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Remote Sens. 2014, 6(3), 1890-1917;

Evaluating the SEVIRI Fire Thermal Anomaly Detection Algorithm across the Central African Republic Using the MODIS Active Fire Product

Geographic Information Science Center of Excellence, South Dakota State University, Brookings, SD 57007, USA
King’s College London, Earth and Environmental Dynamics Research Group, Department of Geography, London WC2R 2LS, UK
NERC National Centre for Earth Observation, UK
Geography and Environment, University of Southampton, Highfield, Southampton SO17 1BJ, UK
Plymouth Marine Laboratory, Prospect Place, Plymouth PL1 3DH, UK
Author to whom correspondence should be addressed.
Received: 27 December 2013 / Revised: 18 February 2014 / Accepted: 24 February 2014 / Published: 28 February 2014
PDF [1599 KB, uploaded 19 June 2014]


Satellite-based remote sensing of active fires is the only practical way to consistently and continuously monitor diurnal fluctuations in biomass burning from regional, to continental, to global scales. Failure to understand, quantify, and communicate the performance of an active fire detection algorithm, however, can lead to improper interpretations of the spatiotemporal distribution of biomass burning, and flawed estimates of fuel consumption and trace gas and aerosol emissions. This work evaluates the performance of the Spinning Enhanced Visible and Infrared Imager (SEVIRI) Fire Thermal Anomaly (FTA) detection algorithm using seven months of active fire pixels detected by the Moderate Resolution Imaging Spectroradiometer (MODIS) across the Central African Republic (CAR). Results indicate that the omission rate of the SEVIRI FTA detection algorithm relative to MODIS varies spatially across the CAR, ranging from 25% in the south to 74% in the east. In the absence of confounding artifacts such as sunglint, uncertainties in the background thermal characterization, and cloud cover, the regional variation in SEVIRI’s omission rate can be attributed to a coupling between SEVIRI’s low spatial resolution detection bias (i.e., the inability to detect fires below a certain size and intensity) and a strong geographic gradient in active fire characteristics across the CAR. SEVIRI’s commission rate relative to MODIS increases from 9% when evaluated near MODIS nadir to 53% near the MODIS scene edges, indicating that SEVIRI errors of commission at the MODIS scene edges may not be false alarms but rather true fires that MODIS failed to detect as a result of larger pixel sizes at extreme MODIS scan angles. Results from this work are expected to facilitate (i) future improvements to the SEVIRI FTA detection algorithm; (ii) the assimilation of the SEVIRI and MODIS active fire products; and (iii) the potential inclusion of SEVIRI into a network of geostationary sensors designed to achieve global diurnal active fire monitoring. View Full-Text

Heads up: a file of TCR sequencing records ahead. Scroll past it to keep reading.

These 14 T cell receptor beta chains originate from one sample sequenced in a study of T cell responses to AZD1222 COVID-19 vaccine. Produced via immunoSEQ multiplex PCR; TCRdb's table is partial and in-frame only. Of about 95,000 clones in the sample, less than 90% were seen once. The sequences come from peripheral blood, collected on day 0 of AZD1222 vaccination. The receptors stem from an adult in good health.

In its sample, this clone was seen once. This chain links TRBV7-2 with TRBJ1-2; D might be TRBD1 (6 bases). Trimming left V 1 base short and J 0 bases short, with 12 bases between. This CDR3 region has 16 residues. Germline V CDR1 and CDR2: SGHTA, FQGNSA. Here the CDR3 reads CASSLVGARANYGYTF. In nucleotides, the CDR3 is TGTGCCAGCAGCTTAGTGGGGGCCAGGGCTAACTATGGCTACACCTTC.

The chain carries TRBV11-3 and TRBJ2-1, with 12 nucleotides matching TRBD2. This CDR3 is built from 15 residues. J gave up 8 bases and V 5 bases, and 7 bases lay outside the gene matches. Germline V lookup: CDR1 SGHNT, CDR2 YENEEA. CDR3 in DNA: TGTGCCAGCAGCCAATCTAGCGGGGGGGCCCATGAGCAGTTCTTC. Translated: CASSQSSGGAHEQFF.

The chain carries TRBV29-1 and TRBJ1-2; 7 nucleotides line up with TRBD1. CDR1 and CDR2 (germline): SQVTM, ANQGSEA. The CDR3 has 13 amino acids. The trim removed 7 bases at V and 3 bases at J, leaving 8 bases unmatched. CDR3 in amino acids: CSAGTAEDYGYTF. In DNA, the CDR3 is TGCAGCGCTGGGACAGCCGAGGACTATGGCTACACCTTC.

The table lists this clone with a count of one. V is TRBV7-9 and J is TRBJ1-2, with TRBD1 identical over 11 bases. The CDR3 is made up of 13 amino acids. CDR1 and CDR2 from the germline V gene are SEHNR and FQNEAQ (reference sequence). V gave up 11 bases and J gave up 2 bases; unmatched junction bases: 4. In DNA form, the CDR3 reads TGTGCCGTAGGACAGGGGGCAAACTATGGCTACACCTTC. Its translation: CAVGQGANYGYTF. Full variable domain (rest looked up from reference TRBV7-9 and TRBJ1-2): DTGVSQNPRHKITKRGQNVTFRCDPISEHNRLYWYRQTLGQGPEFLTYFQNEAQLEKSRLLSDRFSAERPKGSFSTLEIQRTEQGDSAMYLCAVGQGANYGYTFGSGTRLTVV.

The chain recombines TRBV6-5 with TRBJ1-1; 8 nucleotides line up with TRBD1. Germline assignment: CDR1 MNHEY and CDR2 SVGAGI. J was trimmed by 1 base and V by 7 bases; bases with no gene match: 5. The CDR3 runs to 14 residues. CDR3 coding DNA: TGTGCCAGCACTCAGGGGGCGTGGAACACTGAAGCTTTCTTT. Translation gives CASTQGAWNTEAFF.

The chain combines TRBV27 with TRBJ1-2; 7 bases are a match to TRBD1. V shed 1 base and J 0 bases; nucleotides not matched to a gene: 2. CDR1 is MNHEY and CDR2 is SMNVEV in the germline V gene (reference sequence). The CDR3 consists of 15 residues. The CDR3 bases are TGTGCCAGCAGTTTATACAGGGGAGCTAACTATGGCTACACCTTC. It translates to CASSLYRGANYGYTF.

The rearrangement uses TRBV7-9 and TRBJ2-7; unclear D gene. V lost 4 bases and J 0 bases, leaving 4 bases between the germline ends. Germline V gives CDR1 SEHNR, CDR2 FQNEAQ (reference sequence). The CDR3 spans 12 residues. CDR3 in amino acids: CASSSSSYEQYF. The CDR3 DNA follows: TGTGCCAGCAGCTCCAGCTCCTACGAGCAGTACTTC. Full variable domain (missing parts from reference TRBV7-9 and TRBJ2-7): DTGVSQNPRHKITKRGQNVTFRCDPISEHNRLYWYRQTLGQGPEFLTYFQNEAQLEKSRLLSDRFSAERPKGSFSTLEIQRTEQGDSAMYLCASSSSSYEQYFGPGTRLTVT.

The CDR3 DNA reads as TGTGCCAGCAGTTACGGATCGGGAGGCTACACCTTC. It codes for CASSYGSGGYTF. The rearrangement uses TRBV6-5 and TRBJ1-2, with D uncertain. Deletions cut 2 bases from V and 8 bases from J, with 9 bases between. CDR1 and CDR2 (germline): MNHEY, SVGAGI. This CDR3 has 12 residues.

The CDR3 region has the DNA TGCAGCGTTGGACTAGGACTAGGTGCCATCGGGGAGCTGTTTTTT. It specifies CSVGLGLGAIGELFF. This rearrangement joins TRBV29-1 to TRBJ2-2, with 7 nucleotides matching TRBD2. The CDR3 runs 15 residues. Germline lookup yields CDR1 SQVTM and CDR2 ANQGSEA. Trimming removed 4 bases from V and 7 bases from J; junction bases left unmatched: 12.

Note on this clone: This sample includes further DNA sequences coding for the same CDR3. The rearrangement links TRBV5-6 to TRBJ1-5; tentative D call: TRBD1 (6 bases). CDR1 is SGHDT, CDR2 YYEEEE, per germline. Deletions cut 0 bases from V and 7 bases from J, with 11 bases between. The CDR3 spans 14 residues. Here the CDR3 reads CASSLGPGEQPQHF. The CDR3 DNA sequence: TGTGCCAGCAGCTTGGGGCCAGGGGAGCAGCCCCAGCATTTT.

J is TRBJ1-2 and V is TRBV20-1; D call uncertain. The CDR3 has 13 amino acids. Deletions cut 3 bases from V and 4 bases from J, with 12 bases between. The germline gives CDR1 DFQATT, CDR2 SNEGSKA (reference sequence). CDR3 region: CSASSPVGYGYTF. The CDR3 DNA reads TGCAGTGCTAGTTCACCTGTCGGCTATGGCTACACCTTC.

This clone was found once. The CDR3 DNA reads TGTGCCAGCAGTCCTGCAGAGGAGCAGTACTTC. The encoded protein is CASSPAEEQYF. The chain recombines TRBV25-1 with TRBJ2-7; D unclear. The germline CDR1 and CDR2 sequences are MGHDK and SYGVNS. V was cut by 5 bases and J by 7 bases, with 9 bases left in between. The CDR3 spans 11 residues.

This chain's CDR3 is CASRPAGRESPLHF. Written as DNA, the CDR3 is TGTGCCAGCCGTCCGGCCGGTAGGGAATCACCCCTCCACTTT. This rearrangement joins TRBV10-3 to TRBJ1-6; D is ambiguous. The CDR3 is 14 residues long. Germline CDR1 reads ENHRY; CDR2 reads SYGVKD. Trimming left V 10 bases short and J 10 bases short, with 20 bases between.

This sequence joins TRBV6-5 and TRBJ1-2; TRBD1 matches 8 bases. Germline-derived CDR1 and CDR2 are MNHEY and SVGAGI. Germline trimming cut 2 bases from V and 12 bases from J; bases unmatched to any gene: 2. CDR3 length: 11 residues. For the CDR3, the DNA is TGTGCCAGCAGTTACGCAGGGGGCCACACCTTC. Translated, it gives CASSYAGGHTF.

Keywords: validation; SEVIRI; geostationary active fire detection algorithm; MODIS validation; SEVIRI; geostationary active fire detection algorithm; MODIS
This is an open access article distributed under the Creative Commons Attribution License (CC BY 3.0).

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Freeborn, P.H.; Wooster, M.J.; Roberts, G.; Xu, W. Evaluating the SEVIRI Fire Thermal Anomaly Detection Algorithm across the Central African Republic Using the MODIS Active Fire Product. Remote Sens. 2014, 6, 1890-1917.

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